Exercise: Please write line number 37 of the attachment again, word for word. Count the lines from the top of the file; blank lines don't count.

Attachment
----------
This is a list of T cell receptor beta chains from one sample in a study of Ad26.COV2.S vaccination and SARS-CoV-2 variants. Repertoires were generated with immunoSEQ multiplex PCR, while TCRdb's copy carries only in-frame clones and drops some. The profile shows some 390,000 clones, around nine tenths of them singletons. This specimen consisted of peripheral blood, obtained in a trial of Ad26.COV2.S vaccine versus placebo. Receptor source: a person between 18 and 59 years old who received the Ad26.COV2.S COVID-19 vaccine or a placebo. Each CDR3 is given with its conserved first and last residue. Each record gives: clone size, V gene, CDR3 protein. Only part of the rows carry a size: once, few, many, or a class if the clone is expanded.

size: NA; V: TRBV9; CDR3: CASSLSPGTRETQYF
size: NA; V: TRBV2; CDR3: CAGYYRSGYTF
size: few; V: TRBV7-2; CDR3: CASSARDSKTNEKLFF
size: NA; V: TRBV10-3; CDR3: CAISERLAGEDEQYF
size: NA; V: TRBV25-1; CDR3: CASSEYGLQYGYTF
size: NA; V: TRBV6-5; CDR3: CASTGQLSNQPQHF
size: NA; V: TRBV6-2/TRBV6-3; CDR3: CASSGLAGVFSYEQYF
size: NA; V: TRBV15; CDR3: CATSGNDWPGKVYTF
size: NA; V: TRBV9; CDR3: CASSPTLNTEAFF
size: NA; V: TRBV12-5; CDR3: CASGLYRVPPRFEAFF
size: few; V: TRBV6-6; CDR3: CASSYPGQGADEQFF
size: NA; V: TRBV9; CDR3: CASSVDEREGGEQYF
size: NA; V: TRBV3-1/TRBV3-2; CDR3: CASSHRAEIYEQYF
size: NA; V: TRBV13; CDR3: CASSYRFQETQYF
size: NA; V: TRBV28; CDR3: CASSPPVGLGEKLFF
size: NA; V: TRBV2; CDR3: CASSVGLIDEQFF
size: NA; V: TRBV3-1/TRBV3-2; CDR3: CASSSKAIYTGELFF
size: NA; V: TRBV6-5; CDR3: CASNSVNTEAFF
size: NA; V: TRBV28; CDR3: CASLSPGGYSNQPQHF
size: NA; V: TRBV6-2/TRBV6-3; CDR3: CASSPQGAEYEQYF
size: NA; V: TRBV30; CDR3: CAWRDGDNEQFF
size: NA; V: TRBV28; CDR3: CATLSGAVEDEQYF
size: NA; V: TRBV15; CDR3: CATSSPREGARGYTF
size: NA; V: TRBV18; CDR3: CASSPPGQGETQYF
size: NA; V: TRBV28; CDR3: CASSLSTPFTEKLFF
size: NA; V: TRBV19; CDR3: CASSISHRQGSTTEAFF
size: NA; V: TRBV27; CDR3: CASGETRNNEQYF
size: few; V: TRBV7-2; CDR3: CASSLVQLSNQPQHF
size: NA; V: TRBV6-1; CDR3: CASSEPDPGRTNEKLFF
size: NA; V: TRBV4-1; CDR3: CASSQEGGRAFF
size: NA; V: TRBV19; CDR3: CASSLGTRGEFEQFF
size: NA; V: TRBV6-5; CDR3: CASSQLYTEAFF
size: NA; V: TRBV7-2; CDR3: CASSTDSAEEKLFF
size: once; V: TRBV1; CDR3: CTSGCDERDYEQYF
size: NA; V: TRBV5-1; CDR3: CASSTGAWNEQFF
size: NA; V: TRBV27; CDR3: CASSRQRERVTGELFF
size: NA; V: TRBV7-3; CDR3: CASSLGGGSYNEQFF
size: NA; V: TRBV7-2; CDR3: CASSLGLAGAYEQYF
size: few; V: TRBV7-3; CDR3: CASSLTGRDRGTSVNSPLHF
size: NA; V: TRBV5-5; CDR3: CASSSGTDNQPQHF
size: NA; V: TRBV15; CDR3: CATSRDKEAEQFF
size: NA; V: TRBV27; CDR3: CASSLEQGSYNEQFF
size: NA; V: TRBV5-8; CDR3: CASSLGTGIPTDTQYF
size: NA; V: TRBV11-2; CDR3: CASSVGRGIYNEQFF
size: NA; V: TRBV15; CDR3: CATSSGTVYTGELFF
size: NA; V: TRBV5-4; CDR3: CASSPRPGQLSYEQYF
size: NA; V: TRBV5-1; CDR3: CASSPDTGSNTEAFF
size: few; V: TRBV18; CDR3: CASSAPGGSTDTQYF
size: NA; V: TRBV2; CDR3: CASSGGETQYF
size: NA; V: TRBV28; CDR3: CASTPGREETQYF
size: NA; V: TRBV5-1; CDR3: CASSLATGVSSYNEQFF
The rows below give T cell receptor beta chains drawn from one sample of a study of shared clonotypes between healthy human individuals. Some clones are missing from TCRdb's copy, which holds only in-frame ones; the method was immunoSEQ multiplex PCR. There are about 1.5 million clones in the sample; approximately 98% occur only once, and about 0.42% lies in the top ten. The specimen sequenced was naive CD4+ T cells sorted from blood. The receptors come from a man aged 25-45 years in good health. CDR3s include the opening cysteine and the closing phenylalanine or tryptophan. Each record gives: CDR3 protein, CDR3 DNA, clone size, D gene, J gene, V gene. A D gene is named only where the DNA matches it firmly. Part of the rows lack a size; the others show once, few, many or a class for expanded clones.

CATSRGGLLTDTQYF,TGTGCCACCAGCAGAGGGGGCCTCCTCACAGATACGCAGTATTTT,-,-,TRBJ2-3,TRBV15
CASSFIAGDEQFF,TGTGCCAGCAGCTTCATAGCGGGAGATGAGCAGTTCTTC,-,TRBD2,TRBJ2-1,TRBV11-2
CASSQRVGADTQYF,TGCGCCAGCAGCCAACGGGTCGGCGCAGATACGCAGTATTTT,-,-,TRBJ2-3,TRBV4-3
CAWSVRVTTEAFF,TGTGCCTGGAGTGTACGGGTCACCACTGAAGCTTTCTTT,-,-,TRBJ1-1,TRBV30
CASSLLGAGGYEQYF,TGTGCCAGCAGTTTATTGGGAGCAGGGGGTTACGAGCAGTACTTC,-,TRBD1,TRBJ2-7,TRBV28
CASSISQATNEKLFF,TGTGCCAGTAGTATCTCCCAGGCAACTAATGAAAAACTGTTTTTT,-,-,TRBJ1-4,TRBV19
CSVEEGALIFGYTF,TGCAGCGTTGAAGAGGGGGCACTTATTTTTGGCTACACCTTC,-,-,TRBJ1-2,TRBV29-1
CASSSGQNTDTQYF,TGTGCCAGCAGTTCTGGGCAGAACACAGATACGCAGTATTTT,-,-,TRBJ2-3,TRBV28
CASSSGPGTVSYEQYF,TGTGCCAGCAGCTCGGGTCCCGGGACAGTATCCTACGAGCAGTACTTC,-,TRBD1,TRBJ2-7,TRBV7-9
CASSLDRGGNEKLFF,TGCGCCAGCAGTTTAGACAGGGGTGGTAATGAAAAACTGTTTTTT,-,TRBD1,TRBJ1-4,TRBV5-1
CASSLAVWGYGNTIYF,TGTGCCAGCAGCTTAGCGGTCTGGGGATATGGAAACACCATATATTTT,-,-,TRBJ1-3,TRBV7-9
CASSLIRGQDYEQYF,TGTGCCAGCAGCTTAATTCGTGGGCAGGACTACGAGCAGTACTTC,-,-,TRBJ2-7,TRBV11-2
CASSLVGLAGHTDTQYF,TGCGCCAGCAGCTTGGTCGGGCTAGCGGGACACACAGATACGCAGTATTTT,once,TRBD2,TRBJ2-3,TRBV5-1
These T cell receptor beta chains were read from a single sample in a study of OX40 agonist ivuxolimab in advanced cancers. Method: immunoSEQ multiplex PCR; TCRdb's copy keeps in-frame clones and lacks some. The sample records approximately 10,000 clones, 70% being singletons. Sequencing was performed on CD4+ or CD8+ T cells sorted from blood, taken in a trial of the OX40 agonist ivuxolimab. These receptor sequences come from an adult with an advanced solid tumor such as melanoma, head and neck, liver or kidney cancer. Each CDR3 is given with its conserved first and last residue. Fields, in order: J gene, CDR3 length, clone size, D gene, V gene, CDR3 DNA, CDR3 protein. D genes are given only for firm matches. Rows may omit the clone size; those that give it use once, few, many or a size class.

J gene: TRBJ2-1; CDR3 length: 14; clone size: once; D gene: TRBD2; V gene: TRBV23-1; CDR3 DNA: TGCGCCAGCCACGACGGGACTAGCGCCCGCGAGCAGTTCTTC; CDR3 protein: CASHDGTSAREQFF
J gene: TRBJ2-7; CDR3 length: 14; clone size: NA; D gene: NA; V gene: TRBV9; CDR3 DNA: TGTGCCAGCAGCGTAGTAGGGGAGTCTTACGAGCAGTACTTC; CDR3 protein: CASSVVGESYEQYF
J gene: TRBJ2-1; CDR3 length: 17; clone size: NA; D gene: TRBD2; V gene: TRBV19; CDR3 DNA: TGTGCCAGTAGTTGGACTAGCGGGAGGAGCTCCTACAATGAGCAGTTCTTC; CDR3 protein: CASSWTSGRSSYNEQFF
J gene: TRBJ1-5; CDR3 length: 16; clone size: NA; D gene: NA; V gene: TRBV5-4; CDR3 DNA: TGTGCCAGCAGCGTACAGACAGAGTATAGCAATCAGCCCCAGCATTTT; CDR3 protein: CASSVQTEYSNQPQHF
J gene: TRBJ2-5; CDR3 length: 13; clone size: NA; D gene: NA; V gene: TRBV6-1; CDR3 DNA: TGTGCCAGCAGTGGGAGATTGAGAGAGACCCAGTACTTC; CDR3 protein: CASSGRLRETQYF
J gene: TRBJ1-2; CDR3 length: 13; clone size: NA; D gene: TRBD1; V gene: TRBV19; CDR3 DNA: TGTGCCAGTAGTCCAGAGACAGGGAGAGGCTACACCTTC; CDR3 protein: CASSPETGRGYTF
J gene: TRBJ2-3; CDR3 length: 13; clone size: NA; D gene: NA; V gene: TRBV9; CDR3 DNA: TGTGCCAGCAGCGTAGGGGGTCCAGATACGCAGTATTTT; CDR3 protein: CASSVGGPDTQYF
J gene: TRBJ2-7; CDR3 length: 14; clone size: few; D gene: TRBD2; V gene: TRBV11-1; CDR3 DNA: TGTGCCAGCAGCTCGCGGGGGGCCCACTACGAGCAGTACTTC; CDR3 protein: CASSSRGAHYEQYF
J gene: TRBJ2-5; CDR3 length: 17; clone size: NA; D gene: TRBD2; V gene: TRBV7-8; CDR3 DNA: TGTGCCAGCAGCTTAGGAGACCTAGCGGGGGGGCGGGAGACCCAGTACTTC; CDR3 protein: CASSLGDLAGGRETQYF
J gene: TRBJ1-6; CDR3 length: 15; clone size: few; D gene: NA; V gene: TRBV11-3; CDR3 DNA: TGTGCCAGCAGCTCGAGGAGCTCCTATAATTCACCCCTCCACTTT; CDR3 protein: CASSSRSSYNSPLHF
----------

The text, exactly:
size: NA; V: TRBV27; CDR3: CASSRQRERVTGELFF